The Colombian Ministry of Mines and Energy provided a year-end summary, highlighting some of the records achieved in 2012. From a MinMinas press release, selected, translated and with commentary by Hydrocarbons Colombia.
On the evening of December 19th, the Colombian Congress passed a comprehensive tax reform. It is intended to be revenue neutral – neither increase nor decrease government revenues – although this is always a theoretical calculation. The intention was to reduce inequality by lowering taxes on the middle class through raising the threshold below which individuals do not pay income tax. This was compensated by raising taxes rates above the threshold and by slightly higher corporate taxes (1% higher). However the hydrocarbons industry dodged several bullets aimed by at it by congressman Simon Gaviria.
Caracol Radio reports that in the sector’s “Rendering of Accounts”, Minminas Federico Renjifo referred to 2012’s oil production delays. According to Renjifo: “Although there have been days we’ve been above 980,000 barrels and production for over a million barrels is achievable, sometimes we have had problems in pipelines, we have had licensing issues, but the number of barrels produced surpass 980,000 barrels on some days”.
Monday December 10, 2012 was the regular “Rendering of Accounts” for the Ministry of Mines and Energy. These sessions are important for the public to understand what has been accomplished and they provide an opportunity for feedback and questions. Unfortunately we struggled to stay awake because MinMinas had virtually nothing new to say about the sector that had not been said at the National Hydrocarbons Agency (ANH) “Rendering of Accounts” session on November 30. We were disappointed.
It was telling that MinMinas reported that President Juan Manuel Santos announced a plan to boost the Putumayo department development. The department is one of the poorest and yet is the focus of much oil exploration and production. The projects initiated or ongoing have to do with issues of energy, roads, health, education, land titling and victims’ restitution. According to Santos, the government will set a special price for gasoline in this border department and there will be permanent electricity in Puerto Asis.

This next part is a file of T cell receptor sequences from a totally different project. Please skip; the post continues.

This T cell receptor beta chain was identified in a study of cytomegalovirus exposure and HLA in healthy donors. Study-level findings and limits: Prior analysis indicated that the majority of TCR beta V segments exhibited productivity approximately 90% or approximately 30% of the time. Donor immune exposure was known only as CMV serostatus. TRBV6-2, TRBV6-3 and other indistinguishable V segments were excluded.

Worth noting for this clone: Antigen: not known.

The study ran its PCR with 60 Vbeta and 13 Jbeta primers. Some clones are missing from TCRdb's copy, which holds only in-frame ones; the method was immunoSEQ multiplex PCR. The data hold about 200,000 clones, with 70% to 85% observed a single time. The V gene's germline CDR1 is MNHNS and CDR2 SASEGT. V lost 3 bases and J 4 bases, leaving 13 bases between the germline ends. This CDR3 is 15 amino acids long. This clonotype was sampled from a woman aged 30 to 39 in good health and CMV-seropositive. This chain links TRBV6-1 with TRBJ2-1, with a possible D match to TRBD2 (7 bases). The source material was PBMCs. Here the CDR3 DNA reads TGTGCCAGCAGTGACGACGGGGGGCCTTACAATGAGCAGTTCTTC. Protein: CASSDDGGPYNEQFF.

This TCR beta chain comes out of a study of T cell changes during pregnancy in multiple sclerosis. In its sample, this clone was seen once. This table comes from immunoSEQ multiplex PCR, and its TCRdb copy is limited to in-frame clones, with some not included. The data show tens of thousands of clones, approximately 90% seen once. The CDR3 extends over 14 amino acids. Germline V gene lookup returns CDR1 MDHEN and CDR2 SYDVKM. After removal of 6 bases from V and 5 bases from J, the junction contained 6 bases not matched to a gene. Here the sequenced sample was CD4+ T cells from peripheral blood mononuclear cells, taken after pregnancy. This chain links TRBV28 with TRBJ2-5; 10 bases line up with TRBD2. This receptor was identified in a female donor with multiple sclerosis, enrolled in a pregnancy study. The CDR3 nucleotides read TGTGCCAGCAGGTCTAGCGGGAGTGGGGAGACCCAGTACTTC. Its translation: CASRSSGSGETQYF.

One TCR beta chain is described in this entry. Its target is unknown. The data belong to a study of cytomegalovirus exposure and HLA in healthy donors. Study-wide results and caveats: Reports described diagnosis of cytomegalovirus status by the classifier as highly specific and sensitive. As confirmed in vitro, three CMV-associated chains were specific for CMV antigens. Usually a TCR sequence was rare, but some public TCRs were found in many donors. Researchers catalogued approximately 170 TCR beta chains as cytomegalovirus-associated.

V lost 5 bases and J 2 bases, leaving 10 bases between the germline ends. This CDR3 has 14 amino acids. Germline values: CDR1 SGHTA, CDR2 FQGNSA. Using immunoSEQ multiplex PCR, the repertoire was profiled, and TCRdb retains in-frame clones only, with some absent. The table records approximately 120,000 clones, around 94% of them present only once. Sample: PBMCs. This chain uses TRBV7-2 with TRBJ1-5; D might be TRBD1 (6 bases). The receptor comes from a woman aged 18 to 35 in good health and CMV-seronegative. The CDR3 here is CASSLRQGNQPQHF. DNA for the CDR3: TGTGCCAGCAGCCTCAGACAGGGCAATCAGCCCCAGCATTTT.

National business magazine Dinero has finally recognized the challenges facing the industry. The article points out that while the oil industry is one of the strongest in the country, there has been no major oil discovery recently, terrorist attacks on pipelines continue, there are delays with the environmental licensing (as we recently reported) and strikes and shut-ins in the oil fields.
The NGO Transparency International released its Corruption Perceptions Index 2012. The index scores countries on a scale from 0 to 100 where a 0 score indicates that a country is very corrupt and a 100 score indicates that it is very clean. None of the 176 countries included in the index got a perfect score.The graph here shows the ranking of all the countries in the study with lower ranked being better.
Last Friday, November 30, 2012 the National Hydrocarbons Agency (ANH) presented its “Rendering of Accounts”, a kind of public performance review in which citizens are invited to listen and openly question and criticize if they wish. The session lasted about four hours and covered a wide range of the agency’s activities. Hydrocarbons Colombia was there and we noted the following items (with our commentary).
MinHacienda Mauricio Cardenas announced that the government intends to introduce three amendments to royalty budget management. The budget for the next two years totals CoP$17.7 billion (US$9.7B). The changes are designed to tighten control on projects even further and to make royalty funding available to the central government for capital projects. The changes do not address community frustration over the changes to the system already introduced this year. We comment on the changes and the royalty system in general.
National newspaper El Espectador reports that a delegation from the IACHR is in Colombia to analyze the situation of human rights in the country. This visit, which is by invitation of Colombia, can be seen as a test of the will of the Colombian State to cooperate with the Commission in monitoring human rights in the region. It is also a step forward for Colombia on its way to get off the blacklist of the Commission.